Speaking of milestones, Force India started their 200th grand prix on Sunday. The team which rose from the ashes of Jordan weren’t quite able to emulate the shock victory that their predecessors managed on their 200th start (when Giancarlo Fisichella won in the rains of Brazil in 2003), but they did get both cars home in the top seven for the first time this season.

Esteban Ocon tied his best of the year (having also finished sixth in Monaco), while Sergio Perez was seventh on election day in his native Mexico. The Force Indias were the only Mercedes-powered cars to score points on Sunday, something that has never happened since the team began their relationship with the three-pointed star back in 2009.

It means Force India single-handedly kept up the streak of races in which a Mercedes-Benz engine has scored points. Sunday was their 184th in a row, a streak that started when Lewis Hamilton won the 2008 Chinese GP for McLaren. Ford’s 228 in a row from Canada 1967 to the Netherlands 1983 is the only longer run in history.

Fernando Alonso had been having a rough time of things since winning the Le Mans 24 Hours two weeks ago, and had to start Sunday’s race from the pit lane, so his eighth place was a superb result in the circumstances. It ended a three-race scoreless streak for the Spaniard at a track where he’d retired on four of his previous six visits.

Last year Sauber finished bottom of the constructors’ championship for the first time in their 25-year history, but the memories of such a poor performance have been emphatically put to bed in 2018. 

Charles Leclerc scored points on Sunday for the fifth time in the last six races – a run only bettered by championship-leader Vettel. His P9 came after he reached Q2 for the sixth consecutive race, the longest run by any Sauber driver in the turbo hybrid era.

Leclerc was backed up by team-mate Marcus Ericsson, who was the only driver to gamble on soft tyres at the start and was rewarded with his second point of 2018, giving Sauber their first double-points finish since the 2015 Chinese GP.

Such unusual results would not have been possible without unreliability at the sharp end. Valtteri Bottas went into the race having taken pole position at the Red Bull Ring for the second consecutive year, and with the most laps led at the Red Bull Ring by any active driver (72).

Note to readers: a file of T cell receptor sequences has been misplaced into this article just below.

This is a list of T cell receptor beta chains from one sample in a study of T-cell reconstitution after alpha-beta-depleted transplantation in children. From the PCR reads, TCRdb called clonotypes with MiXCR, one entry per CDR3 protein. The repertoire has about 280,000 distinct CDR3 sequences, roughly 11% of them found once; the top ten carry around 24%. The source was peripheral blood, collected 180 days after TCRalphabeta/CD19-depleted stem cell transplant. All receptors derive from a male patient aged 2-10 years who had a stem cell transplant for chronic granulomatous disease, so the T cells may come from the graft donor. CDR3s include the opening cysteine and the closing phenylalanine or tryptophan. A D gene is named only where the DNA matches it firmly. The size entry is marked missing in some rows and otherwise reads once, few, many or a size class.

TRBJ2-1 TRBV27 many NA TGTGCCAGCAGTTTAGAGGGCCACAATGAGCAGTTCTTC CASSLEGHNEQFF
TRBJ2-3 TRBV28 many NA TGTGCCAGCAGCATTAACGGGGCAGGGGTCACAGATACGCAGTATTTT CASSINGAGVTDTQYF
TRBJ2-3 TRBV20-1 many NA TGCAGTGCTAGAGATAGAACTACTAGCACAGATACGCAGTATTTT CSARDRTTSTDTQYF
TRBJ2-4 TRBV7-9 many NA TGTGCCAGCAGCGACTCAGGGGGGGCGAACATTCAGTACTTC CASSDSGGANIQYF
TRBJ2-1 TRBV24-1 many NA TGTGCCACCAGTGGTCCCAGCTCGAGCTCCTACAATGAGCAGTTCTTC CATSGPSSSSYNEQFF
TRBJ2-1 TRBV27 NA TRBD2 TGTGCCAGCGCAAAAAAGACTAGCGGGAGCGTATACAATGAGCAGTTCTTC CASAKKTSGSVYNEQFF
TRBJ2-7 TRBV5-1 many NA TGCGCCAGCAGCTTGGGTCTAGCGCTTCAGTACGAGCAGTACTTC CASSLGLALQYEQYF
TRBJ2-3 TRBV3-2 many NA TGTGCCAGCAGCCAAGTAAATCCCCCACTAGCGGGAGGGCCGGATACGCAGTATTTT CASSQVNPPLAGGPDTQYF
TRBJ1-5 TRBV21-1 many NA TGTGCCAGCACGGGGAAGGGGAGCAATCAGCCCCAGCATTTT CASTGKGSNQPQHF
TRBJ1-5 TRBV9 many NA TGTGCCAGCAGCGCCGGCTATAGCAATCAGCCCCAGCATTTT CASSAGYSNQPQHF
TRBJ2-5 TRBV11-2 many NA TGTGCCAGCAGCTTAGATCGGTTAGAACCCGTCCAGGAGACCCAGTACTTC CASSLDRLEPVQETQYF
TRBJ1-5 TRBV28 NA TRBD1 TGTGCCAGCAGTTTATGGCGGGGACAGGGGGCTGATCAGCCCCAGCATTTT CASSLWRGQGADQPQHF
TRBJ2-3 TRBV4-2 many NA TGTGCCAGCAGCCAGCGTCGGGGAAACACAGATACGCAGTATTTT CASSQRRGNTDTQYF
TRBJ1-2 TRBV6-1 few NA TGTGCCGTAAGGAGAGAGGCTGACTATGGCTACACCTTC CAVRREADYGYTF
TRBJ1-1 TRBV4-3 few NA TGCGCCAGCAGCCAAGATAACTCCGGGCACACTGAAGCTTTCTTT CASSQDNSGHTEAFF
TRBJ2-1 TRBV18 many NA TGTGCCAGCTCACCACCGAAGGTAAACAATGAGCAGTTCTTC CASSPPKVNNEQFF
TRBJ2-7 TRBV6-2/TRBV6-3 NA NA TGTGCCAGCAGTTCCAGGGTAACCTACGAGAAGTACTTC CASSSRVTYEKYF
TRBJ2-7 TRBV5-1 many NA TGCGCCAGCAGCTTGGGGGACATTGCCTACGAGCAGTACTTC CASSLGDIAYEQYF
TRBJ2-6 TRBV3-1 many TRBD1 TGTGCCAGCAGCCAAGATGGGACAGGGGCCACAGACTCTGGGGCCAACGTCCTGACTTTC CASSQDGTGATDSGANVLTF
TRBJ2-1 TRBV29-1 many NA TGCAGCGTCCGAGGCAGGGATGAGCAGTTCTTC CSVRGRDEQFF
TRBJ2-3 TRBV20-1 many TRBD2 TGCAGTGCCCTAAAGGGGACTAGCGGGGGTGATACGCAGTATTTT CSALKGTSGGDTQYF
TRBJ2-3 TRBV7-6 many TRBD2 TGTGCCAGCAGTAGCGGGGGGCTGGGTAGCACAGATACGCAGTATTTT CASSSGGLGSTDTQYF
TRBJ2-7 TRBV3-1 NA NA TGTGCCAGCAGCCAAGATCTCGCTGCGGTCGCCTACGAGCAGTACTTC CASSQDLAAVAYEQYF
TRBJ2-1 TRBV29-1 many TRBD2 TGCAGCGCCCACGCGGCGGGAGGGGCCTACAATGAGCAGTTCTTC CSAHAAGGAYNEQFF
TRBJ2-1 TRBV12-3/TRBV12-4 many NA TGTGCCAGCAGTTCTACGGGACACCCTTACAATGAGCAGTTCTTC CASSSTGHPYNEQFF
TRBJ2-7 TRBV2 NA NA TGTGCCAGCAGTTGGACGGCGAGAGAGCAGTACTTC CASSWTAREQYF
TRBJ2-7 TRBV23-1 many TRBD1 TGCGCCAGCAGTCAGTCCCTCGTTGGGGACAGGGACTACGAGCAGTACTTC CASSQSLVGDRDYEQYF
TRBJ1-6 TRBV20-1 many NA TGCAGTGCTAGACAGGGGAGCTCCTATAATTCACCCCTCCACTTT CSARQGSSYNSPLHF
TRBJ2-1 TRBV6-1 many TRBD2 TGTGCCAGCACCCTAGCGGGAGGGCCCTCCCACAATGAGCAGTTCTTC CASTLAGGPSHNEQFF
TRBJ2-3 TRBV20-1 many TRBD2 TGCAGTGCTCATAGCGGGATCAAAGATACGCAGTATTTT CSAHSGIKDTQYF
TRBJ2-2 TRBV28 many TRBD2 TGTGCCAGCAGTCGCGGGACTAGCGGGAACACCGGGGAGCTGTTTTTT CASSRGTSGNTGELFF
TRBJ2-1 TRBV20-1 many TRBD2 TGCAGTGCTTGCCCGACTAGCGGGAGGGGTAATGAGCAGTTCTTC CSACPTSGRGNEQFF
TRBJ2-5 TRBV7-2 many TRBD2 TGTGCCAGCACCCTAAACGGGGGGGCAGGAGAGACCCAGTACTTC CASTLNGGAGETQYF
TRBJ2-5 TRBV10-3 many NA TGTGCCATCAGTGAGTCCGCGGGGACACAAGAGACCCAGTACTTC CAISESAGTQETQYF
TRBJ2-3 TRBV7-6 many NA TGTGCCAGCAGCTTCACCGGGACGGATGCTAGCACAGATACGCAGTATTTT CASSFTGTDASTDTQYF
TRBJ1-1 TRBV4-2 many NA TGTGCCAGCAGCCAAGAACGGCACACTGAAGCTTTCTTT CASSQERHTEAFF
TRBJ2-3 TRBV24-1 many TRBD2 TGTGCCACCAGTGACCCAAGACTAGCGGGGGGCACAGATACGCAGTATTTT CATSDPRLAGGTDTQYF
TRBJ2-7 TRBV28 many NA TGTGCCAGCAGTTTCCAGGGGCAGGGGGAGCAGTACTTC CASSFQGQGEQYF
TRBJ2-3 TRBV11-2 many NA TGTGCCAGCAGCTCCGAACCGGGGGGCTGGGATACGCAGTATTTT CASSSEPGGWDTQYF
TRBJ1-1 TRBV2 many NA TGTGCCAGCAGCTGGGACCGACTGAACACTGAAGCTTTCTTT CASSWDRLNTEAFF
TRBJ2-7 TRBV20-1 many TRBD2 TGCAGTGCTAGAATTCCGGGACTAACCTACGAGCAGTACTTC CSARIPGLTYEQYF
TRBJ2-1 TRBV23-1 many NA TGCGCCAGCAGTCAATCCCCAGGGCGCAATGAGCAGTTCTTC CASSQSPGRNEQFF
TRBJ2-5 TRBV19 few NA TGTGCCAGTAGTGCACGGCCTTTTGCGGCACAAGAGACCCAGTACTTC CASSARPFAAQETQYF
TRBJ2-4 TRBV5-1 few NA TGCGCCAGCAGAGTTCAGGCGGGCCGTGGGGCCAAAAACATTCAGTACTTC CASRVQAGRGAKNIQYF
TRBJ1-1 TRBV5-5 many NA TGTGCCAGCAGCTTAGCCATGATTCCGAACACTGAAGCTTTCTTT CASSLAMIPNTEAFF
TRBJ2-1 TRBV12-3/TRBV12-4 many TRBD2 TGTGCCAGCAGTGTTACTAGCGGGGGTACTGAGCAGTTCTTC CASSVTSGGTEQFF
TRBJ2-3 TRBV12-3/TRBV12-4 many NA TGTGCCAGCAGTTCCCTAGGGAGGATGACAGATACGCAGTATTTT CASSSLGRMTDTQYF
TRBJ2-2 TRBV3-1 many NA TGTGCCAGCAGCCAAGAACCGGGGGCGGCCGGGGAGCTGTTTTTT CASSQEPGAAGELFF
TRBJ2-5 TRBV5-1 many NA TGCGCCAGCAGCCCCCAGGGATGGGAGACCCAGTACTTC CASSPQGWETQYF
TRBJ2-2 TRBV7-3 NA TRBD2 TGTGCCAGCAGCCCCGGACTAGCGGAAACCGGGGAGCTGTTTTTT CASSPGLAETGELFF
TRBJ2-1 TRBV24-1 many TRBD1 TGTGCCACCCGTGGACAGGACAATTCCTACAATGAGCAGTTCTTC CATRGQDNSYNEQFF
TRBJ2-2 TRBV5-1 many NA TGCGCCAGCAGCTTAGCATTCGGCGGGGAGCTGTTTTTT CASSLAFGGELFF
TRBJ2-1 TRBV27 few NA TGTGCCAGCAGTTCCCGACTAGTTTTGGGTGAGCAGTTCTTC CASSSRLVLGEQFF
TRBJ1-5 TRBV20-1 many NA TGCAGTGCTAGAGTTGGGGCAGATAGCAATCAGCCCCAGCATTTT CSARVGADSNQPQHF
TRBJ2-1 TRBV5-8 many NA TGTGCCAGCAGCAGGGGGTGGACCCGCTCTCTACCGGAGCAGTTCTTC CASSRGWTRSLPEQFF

He was quickly displaced from the lead by Lewis Hamilton, who seemed to be in control until a Virtual Safety Car appearance – combined with the lack of a pit-stop call from the pit wall – began rewriting what looked set to be a story of Mercedes’ dominance.

Bottas’ car failed soon afterwards, ending a 23-race finishing streak that went back to Spain last season. The Finn has been phenomenally unlucky this season – he lost an almost-certain 25 points with his late puncture in Baku, he was punted into a spin by Vettel at the first corner in France while team-mate Hamilton dominated, and he was running second when he broke down in Austria.

Even without working out the various knock-on effects, that potentially amounts to 61 points lost through misfortune in those three races – and Bottas is only 54 points off the championship lead.

Mercedes’ misfortune was complete when Hamilton’s car failed a lap and a half short of being classified as a finisher for the 34th consecutive race, ending the longest points streak in the history of the world championship.  He last failed to score at the 2016 Malaysia GP.

It was also a double mechanical retirement for the Mercedes team, their first since re-entering F1 as a constructor in 2010.

The last such occurrence was Karl Kling and Stirling Moss’ failures at the 1955 Italian Grand Prix, but back then Mercedes entered four cars, and the other two (driven by Juan-Manuel Fangio and Piero Taruffi) finished 1-2 with the championship already won, so the effect was rather diminished.

There was no 29th birthday present for Daniel Ricciardo on Sunday, as he had to watch his team-mate win the Austrian Grand Prix while the Australian’s Red Bull broke down. 

Despite the celebrations as his team finally took a victory at their home circuit, the only 'shoey' seen in Austria on Sunday was in cake form.

Read more: Karun's Pit View - 'This is a different Max Verstappen'